'Rollerboard' Or 'Rollaboard': What's The Correct Term For A Suitcase?

Experts weigh in on the wheeled luggage terminology debate.

I like to fancy myself a seasoned traveler, so imagine my surprise when I learned I might be using the wrong term for a common type of luggage.

Growing up, my parents always said “rollerboard” in reference to wheeled suitcase, and I followed suit. But on a recent text thread, I noticed a friend wrote “rollaboard,” prompting me to question everything I’ve ever believed.

But fortunately, I’m not the only one who is confused. A very non-scientific online poll from 2010 found that 53% of respondents say “rollaboard,” 32% go with “rollerboard” and 15% “have no idea.”

Still, officially speaking, which is it? Rollaboard? Rollerboard? Roll-aboard? Roll Aboard? Something else entirely? I turned to some experts ― and the vast archives of the internet ― to find out.

“‘Roll aboard’ was the original term,” linguist and lexicographer Ben Zimmer told HuffPost. “‘Rollaboard’ was trademarked by Robert Plath for his company Travelpro in 1991, though luggage appeared under the brand name “Roll-Aboard” as early as 1985.”

Indeed, a 1985 advertisement in the New Jersey newspaper the Daily Record presents a collection of bags with the descriptor “U.S. Luggage Roll-Aboard Group,” available at M. Epstein’s department store in Morristown.

“[The ad] claims a trademark, but does not look like luggage on wheels,” said etymologist Barry Popik, who also shared the ad with HuffPost, along with many other clippings.

From trademarks to eggcorns, there have been many steps along the journey of our different terms for a rolling suitcase.
Poh Kim Yeoh / EyeEm via Getty Images
From trademarks to eggcorns, there have been many steps along the journey of our different terms for a rolling suitcase.

In the early 1990s, Travelpro’s “rollabord” suitcase appeared in several newspapers. References to nonspecific “roll-aboard” luggage cropped up in 1994, and from 1993 onward, there were ads for “rollerboard” suitcases as well. A 1999 clipping from a Canadian newspaper included a reference to “roller board suitcases.”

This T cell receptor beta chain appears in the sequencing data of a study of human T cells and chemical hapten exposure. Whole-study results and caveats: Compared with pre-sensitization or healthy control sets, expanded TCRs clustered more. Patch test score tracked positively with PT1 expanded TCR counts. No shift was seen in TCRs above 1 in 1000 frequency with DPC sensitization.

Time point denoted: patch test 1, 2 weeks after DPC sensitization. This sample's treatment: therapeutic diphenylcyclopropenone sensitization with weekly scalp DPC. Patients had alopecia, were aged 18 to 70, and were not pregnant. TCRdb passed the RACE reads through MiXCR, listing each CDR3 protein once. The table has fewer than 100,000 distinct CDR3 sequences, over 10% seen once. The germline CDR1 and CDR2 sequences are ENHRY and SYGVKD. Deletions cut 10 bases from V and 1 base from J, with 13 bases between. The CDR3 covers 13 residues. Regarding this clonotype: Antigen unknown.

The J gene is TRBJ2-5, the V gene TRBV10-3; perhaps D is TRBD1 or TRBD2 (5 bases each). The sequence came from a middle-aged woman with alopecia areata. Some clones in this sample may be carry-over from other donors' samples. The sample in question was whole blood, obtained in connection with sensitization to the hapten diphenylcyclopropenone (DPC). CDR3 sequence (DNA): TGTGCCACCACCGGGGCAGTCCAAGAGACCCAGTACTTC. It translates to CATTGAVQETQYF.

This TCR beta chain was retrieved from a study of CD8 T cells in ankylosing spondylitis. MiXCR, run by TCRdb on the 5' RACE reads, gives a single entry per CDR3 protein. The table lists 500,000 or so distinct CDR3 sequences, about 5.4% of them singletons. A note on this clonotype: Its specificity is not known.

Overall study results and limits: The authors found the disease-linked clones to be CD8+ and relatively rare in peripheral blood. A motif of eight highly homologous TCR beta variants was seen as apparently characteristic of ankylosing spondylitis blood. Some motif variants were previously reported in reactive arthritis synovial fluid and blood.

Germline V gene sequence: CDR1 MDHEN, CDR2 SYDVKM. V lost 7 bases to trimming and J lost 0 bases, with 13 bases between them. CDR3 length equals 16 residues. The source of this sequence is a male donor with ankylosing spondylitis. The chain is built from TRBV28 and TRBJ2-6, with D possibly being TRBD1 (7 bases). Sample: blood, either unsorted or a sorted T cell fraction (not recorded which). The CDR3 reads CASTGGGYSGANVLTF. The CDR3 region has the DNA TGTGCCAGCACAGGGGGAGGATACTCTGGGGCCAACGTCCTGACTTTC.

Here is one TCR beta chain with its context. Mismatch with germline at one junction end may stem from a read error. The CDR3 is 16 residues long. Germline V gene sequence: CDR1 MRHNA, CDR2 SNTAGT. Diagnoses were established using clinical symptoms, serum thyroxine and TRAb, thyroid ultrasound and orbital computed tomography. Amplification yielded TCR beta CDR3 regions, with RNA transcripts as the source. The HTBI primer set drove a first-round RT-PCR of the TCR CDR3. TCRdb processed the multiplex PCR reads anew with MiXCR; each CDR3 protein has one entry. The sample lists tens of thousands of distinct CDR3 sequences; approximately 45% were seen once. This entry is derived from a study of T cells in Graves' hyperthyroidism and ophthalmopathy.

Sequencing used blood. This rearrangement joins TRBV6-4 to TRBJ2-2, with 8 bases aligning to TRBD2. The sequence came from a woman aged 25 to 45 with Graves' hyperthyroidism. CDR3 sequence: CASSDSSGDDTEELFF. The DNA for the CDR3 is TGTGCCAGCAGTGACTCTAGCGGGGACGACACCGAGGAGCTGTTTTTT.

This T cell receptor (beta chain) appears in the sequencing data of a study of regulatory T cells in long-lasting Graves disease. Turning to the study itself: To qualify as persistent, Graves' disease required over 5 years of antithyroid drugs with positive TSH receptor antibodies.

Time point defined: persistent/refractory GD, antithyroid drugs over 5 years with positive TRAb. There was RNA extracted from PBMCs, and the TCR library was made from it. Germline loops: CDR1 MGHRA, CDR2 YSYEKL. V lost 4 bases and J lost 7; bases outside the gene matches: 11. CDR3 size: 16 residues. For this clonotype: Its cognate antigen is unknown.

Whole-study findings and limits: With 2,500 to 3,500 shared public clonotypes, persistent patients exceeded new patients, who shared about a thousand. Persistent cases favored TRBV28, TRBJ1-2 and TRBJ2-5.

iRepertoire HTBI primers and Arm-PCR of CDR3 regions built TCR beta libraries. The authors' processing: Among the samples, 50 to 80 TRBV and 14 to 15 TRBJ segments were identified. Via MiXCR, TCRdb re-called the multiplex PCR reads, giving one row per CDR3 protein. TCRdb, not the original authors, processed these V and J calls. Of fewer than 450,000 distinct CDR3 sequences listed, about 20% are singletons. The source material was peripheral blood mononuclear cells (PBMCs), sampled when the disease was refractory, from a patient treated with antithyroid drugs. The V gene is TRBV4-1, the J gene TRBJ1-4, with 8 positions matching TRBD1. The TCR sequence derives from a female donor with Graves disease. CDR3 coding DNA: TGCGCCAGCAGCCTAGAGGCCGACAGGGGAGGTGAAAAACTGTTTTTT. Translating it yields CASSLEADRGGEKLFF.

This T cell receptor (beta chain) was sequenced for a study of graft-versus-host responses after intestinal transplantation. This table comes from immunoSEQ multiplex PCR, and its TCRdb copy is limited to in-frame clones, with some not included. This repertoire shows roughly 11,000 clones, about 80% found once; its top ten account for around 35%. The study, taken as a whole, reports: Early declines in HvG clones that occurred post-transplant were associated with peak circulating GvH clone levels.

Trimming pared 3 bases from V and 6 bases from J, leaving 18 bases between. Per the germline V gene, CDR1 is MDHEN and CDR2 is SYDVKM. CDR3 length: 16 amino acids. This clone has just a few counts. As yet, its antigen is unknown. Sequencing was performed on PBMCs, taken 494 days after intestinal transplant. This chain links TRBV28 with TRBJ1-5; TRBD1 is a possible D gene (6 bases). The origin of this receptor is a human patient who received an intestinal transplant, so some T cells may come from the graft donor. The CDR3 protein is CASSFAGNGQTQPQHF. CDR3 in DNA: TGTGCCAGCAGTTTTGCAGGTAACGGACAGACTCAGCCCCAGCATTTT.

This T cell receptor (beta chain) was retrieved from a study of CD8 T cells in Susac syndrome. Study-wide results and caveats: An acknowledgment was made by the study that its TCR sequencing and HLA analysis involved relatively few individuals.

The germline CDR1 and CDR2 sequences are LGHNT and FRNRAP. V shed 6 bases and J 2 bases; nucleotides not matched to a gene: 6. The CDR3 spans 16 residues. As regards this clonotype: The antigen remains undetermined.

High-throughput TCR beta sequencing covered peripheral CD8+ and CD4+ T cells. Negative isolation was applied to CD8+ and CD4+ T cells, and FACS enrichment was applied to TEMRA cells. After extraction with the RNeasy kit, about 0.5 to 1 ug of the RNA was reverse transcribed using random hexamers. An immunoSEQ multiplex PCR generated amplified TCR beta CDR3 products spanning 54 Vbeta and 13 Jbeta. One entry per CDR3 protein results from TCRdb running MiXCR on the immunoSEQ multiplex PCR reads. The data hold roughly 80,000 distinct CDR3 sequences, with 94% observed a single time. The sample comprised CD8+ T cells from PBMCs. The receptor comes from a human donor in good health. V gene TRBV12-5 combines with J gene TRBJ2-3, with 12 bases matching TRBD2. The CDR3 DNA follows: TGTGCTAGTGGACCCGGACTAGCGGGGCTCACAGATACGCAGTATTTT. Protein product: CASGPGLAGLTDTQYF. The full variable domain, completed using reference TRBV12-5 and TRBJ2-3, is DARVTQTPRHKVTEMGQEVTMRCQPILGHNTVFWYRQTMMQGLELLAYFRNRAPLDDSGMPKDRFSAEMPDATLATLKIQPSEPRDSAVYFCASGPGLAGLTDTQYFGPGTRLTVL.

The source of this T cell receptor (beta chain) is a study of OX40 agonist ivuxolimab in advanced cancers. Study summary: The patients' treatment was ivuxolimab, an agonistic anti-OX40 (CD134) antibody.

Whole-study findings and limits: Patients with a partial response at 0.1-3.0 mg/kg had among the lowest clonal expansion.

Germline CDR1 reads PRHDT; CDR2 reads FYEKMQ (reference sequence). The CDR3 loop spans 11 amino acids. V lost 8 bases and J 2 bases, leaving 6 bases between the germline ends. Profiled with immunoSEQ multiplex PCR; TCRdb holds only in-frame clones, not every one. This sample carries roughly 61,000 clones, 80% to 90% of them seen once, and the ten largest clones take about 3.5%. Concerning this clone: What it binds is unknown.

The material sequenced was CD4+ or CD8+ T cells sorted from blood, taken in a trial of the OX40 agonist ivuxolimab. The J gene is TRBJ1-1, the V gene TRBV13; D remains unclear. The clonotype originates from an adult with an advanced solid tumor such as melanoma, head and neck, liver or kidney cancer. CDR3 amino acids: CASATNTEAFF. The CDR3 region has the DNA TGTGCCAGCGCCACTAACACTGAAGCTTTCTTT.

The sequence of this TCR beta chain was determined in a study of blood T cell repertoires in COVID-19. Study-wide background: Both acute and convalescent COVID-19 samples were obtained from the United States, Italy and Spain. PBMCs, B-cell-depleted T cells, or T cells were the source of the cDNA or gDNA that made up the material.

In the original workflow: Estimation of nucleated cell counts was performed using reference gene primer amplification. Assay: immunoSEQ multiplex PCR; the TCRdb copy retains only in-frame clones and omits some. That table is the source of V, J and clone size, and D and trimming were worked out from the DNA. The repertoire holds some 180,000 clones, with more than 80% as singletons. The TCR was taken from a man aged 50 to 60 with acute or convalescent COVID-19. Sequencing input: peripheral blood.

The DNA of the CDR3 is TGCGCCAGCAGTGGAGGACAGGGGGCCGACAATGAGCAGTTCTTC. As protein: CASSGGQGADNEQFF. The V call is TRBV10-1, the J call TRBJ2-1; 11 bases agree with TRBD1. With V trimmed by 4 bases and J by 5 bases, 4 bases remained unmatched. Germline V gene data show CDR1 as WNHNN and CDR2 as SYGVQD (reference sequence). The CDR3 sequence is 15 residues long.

“‘Rollerboard’ began appearing as a more generic term in the 1990s,” Zimmer explained. “It may have started out as a misinterpretation of ‘roll-aboard,’ but it also avoided the trademarked term, as this 2003 USA Today article suggests.”

Even more recently, Jonathan Franzen used the word “rollerboard” in his 2018 book of essays “The End of the End of the Earth” ― much to the dismay of pilot and blogger Patrick Smith. Author Gary Shteyngart also went with that version of the term in his novel “Lake Success,” which was published that same year.

Interestingly, “rollberboard” appears to have been trademarked by a skateboard company called Rollerboard International, so the term evokes a completely different meaning outside the travel context.

In reference to the suitcase, Zimmer noted that “rollerboard” is a great example of an eggcorn ― an alteration of a word or phrase that results from the misinterpretation or mishearing of one or more of its elements. The term “eggcorn” is itself an eggcorn for “acorn,” and unlike a malapropism, this reshaping of the original word or phrase still makes sense and seems logical in the same context, just in a different way.

As lexicographer Jesse Sheidlower told HuffPost, “It’s ‘roll-aboard’ ― which could be written with a hyphen, a space, or as a closed compound ― because it rolls aboard a plane.”

Still, the “rollerboard” eggcorn also has some logic because the term evokes an object with wheels, like a skateboard or a piece of luggage.

“Re-analyzing elements of words or compounds is known as ‘folk etymology’ among other names,” Sheidlower noted. “Often this happens when less-common words or elements are replaced by more-common ones.”

He shared the example of “bridegroom,” which in the past was more like “bride-goom,” as “goom” was Middle English for “man” (stemming from “guma” and “brydguma” in Old English.) As “goom” fell out of use, the latter half of the word was replaced with “groom” ― a more common word that meant “boy” or “male child.”

“Another example is ‘wheelbarrel,’ a common variant of ‘wheelbarrow,’ because the word ‘barrow’ is relatively uncommon, and a wheelbarrow does look like something that could be made from a half of a barrel,” Sheidlower added. “In your example, neither ‘roll’ nor ‘aboard’ are particularly unusual, but ‘roller’ is very common, and ‘rollerboard’ is at least a plausible-sounding compound.”

So while “rollaboard” may have come first, the gist is that both “rollaboard” and “rollerboard” work just fine. And I no longer have to question the nature of my reality ― at least not with regard to this.

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